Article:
This year Guillemot Press was invited to curate a day at the Bodmin Moor Poetry Festival. If you don’t know it already, BMPF is a little gem of a festival. It’s intimate, inclusive and always surprising, set out on Bodmin Moor at Sterts Theatre, near Upton Cross in Cornwall.
For us, it was an opportunity to invite some of our favourite poets and artists and we put together a list of established poets that included Thomas A Clark, Vahni Capildeo, Holly Pester, Luke Kennard and Holly Corfield Carr, as well as some excellent newer voices who are very quickly establishing themselves, including Elisabeth Sennitt Clough, Sarah Cave, Aaron Kent and Amy McCauley. Amy’s performance of Oedipa was staggering. We had the privilege of publishing Amy’s debut in May this year and to see it brought to life in this incredible, visceral way was so exciting. Amy will be giving Oedipa a Manchester launch on July 2nd. Do try to see her if you can.
But this was a day with so many highlights. Luke Kennard and Holly Pester were hilarious and intoxicating. Vahni Capildeo’s reading was beautiful, with poetry from recent collection Seas and Trees and from her newly-announced Forward shortlisted collection Venus as a Bear. Then there was Thomas A Clark, reading from his latest collection wing of the ptarmigan. The pace, the quiet and the meditative repetition of his reading was spellbinding. Tom had an exhibition in the theatre’s gallery, too, with fragments of landscape made from jigsaw pieces, a t-shirt printed with the words ‘and once I was a dragonfly for an afternoon’, and a series of cards and tiny publications. It was a fascinating use of a small space.
Then we had a panel of our wonderful illustrators, featuring presentations and conversation with Emily Juniper, Rose Ferraby, Phyllida Bluemel and Lucy Kerr. These are some of the artists we’ve been working with recently to produce illustrated poetry books of work by Amy McCauley, Melanie Challenger, Martyn Crucefix and Nic Stringer. Lots of themes and ways of approaching texts were shared among the artists, in spite of their styles and practices seeming so different. Emily’s sense of ‘dressing’ the text when she spoke of her Medea and her work on McCauley’s Oedipa was fascinating, as was Rose’s textures and geography, Lucy’s ambiguity and Phyllida’s sense of the many lives of the poem.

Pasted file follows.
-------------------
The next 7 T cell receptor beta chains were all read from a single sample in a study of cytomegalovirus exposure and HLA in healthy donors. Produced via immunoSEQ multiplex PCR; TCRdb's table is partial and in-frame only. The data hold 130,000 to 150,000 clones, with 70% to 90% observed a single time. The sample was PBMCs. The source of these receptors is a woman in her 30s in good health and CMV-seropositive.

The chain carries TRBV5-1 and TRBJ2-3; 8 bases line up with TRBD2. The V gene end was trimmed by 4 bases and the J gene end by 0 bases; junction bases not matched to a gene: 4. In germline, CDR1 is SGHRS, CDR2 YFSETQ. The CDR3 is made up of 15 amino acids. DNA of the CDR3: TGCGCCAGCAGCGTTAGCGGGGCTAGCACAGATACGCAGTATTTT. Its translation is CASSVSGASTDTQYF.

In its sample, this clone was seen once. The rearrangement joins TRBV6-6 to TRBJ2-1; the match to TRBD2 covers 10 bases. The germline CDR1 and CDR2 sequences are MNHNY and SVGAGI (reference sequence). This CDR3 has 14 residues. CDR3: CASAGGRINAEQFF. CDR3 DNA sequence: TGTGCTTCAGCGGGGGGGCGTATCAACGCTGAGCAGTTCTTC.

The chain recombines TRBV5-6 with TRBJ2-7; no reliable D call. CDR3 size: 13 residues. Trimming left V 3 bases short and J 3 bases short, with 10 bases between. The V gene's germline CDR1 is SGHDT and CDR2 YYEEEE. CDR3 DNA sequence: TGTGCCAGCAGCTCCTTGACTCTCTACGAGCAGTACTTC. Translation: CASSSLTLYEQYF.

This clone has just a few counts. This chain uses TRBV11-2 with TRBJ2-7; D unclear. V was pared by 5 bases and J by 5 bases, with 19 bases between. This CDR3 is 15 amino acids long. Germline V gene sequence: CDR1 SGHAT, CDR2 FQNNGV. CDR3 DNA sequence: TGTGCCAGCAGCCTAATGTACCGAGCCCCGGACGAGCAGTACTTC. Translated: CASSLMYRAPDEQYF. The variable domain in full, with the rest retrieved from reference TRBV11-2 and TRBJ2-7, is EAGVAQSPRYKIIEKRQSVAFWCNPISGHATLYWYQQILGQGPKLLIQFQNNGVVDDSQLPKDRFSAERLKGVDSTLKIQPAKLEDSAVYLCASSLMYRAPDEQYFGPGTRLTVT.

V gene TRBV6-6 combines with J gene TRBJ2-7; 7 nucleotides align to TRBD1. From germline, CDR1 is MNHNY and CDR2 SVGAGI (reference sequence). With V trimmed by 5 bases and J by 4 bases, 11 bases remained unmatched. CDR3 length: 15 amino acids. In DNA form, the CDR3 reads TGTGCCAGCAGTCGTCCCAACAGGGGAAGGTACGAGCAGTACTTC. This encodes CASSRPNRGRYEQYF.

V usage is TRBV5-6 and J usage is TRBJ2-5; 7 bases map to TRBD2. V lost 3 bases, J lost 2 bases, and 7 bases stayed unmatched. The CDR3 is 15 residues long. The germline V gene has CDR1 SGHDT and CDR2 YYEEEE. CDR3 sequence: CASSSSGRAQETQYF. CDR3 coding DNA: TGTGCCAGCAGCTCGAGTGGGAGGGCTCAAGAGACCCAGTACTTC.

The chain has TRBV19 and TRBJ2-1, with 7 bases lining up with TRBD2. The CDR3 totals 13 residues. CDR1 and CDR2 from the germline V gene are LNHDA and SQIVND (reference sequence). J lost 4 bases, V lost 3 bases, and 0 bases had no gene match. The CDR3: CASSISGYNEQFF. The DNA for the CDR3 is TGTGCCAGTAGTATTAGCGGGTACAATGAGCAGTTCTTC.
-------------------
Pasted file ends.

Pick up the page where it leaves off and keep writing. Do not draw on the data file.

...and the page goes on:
The day ended well into the night, across the road at the Caradon Inn. Memory is hazy, but the Guns N Roses karaoke and a drunken man reciting Macbeth at Holly Pester in the beer garden as a lightning storm approached were special highlights.
We were allowed to run the bookshop for the weekend, which was a greatopportunity to present a range of books by some of our favourite small presses, such as Clinic and Moschatel, as well as individual titles from further great small poetry publishers, like Sad Press, Periplum and zarf, and of course some of the bigger hitters, like Carcanet, Faber, Penned in the Margins, Seren and Shearsman.
Throughout the weekend we were helped out by a team of students from Falmouth University who deserve mention. The weekend wouldn’t have worked anywhere near as well without Adriana Ciontea, Rhianna Gibbs, Jamie Andrews, Izzy Nieto, Gavin Hedaux and Ceire Warren, while Charlotte Rayment and Seren Livie wrote brilliantly for the festival throughout the build up and Kevin Woodley developed and managed the Bodmin Moor Poetry Festival website. Thanks are owed to them all.
And this was only the day we curated. There was so much great stuff either side of our Saturday, all put together by David Woolley and Ann Gray. A regular feature of the festival is Rachael Allen’s ‘Poetry Cabaret’, for which Rachael brings down a host of poets for an informal series of short readings on the opening night. This year Rachael brought Zaffar Kunial, Daisy Lafarge and Calum Gardner. Elsewhere over the weekend were performances by Liz Berry, Mark Ford, Eilean Ni Chuilleanain and lots, lots more.
Now we’ve had time to recover we’re already thinking about next year…
(Photos courtesy of Francesca Sophia)